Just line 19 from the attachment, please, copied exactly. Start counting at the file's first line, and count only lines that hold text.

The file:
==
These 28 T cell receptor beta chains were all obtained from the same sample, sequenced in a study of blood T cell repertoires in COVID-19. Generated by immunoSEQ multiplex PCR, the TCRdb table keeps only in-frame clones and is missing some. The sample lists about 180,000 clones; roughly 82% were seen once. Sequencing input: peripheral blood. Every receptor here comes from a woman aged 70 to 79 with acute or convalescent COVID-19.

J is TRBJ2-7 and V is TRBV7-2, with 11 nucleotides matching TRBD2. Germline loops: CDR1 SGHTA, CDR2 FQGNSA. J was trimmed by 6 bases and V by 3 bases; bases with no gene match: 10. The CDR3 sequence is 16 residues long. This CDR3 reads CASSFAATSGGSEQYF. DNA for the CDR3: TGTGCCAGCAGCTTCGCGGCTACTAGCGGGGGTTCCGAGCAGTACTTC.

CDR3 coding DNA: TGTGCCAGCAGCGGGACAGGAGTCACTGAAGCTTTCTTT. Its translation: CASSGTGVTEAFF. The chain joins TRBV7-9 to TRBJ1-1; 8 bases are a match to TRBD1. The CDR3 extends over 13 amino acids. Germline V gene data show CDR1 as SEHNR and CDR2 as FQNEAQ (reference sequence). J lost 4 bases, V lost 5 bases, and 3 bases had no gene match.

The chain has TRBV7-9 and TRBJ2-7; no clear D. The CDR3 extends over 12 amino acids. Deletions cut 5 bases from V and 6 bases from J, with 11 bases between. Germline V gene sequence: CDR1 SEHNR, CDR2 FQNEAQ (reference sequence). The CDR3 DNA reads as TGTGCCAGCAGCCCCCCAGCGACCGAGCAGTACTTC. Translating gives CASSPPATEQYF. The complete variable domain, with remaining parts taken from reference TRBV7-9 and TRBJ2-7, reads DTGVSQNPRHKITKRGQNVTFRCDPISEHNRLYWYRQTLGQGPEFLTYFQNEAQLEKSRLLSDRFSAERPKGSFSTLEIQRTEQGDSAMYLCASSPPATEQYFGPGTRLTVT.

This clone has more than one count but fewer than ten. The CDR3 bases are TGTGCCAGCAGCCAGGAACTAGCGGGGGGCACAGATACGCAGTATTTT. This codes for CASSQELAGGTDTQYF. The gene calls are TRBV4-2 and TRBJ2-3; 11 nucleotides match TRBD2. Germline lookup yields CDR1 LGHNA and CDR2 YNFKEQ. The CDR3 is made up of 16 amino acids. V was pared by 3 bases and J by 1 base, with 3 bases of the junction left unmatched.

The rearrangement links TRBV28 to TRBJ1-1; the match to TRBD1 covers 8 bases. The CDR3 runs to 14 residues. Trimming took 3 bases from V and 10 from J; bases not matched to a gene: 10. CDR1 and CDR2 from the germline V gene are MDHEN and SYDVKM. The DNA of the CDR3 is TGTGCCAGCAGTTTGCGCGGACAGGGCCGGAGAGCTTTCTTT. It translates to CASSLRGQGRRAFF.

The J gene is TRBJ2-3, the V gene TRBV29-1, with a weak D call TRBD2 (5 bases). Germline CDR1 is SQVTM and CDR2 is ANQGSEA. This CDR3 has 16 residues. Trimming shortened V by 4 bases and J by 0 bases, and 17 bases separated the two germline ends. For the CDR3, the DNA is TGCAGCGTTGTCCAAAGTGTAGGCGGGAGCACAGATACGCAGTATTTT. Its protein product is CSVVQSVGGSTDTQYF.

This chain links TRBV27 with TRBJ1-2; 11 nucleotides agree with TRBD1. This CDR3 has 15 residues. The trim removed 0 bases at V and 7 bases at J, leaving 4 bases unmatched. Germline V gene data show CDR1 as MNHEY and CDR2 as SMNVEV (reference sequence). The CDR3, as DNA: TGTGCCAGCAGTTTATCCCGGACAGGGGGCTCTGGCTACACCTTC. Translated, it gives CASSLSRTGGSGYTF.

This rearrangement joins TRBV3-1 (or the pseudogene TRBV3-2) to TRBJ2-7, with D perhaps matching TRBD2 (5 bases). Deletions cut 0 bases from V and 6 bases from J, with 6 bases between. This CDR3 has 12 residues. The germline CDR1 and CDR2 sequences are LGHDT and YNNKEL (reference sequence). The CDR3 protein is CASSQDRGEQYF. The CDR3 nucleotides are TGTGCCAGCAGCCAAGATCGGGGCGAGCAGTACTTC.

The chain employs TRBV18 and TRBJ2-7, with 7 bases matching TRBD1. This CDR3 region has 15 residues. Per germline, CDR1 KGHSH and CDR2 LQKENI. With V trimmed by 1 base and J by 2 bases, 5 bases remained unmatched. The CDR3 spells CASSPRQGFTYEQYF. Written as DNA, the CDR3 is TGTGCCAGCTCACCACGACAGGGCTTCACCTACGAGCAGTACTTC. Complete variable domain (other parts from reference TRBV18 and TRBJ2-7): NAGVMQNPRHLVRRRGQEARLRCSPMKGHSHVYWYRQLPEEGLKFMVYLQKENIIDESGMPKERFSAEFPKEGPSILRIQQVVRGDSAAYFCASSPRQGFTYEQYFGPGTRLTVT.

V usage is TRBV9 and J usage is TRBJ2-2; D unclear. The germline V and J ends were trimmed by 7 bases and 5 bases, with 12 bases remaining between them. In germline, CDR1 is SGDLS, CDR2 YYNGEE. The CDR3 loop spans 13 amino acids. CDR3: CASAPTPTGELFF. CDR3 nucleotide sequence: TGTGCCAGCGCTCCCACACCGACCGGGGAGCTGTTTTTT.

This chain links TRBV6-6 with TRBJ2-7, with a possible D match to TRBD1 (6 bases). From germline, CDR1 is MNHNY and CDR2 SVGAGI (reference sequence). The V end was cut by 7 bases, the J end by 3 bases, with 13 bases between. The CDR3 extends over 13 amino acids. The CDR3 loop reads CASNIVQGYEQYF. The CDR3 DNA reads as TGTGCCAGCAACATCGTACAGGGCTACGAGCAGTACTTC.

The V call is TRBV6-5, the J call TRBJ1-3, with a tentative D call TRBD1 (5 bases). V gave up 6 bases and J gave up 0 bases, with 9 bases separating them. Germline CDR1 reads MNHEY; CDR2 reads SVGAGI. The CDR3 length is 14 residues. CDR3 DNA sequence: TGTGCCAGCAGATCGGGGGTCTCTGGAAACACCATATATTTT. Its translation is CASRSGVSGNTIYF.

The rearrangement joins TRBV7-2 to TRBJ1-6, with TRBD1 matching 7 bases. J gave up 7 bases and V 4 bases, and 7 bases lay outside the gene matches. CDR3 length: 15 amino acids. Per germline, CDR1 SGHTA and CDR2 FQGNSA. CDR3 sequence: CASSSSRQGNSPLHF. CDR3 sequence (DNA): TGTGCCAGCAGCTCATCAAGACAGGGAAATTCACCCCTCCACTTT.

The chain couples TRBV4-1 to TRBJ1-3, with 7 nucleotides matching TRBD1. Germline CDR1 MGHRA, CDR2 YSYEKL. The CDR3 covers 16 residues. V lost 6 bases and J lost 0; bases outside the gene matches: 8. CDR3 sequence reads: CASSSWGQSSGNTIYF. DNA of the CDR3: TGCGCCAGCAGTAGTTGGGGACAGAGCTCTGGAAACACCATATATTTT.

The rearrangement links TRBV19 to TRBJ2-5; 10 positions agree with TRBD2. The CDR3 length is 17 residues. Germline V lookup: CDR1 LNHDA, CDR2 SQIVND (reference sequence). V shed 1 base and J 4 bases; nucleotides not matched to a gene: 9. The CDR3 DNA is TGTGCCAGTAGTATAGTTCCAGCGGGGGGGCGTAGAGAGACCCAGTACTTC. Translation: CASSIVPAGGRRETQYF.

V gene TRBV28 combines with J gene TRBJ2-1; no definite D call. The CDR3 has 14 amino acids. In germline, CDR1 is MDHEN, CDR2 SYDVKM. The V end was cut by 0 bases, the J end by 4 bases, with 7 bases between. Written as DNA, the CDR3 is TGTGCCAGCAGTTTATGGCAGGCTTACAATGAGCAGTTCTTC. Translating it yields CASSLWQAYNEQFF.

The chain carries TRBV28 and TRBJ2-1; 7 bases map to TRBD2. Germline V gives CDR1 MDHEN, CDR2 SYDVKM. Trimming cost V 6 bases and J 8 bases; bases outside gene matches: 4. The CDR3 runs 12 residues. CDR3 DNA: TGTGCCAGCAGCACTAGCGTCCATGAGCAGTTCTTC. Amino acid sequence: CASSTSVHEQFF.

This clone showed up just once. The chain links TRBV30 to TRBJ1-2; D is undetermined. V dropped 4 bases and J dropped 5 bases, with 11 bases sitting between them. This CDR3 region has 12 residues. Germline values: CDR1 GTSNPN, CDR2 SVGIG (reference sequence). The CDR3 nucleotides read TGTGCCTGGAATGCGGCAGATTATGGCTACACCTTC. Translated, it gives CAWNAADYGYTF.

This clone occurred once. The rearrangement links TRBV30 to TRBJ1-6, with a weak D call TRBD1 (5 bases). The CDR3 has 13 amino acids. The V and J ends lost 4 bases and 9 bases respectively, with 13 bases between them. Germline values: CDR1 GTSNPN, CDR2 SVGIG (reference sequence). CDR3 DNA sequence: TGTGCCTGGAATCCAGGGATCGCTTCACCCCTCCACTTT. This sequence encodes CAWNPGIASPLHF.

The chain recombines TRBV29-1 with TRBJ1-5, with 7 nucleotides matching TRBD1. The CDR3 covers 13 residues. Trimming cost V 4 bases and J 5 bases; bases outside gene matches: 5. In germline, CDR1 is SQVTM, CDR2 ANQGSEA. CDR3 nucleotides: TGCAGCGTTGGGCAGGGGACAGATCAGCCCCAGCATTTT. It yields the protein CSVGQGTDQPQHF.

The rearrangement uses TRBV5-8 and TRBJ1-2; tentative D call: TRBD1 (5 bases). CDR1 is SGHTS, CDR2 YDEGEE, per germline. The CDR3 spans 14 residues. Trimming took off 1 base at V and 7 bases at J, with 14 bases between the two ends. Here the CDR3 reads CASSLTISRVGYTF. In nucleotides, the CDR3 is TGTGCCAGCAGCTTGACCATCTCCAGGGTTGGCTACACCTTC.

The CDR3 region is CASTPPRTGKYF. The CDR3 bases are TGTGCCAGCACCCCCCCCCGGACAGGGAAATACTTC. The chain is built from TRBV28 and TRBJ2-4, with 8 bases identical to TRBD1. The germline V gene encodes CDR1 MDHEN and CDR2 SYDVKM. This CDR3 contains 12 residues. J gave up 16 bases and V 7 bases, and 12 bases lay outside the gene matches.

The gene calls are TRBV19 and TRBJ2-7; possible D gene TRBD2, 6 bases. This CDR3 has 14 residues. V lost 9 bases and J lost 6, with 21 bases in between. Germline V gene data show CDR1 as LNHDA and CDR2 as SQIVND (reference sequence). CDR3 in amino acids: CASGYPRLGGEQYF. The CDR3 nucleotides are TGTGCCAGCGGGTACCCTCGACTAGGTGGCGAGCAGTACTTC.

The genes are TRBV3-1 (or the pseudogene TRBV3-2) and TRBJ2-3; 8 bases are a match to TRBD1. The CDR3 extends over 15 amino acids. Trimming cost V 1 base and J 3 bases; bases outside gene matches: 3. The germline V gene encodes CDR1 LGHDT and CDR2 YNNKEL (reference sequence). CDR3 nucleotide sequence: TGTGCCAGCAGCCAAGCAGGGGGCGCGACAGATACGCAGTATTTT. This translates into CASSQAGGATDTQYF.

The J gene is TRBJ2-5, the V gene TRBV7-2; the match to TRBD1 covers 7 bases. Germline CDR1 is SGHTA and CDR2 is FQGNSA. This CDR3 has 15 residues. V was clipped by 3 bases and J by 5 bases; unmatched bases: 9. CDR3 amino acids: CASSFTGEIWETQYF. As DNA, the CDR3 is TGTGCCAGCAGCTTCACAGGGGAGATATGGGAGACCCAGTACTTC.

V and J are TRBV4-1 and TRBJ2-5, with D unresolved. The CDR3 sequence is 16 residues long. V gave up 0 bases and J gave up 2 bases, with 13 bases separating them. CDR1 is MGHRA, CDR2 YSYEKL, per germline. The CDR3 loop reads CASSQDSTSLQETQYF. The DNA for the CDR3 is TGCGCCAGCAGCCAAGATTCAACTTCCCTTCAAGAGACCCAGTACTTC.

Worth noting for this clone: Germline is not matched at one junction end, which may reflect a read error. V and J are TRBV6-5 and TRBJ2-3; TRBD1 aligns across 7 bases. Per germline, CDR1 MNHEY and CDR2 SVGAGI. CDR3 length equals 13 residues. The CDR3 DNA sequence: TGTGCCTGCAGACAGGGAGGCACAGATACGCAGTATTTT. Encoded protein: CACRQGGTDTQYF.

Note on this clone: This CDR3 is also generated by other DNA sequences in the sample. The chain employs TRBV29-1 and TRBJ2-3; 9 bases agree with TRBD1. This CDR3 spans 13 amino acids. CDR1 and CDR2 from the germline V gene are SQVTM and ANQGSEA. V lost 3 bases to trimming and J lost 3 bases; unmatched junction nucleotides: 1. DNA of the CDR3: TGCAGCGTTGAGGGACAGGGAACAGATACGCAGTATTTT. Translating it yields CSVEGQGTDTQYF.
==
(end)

This clone showed up just once. The chain links TRBV30 to TRBJ1-2; D is undetermined. V dropped 4 bases and J dropped 5 bases, with 11 bases sitting between them. This CDR3 region has 12 residues. Germline values: CDR1 GTSNPN, CDR2 SVGIG (reference sequence). The CDR3 nucleotides read TGTGCCTGGAATGCGGCAGATTATGGCTACACCTTC. Translated, it gives CAWNAADYGYTF.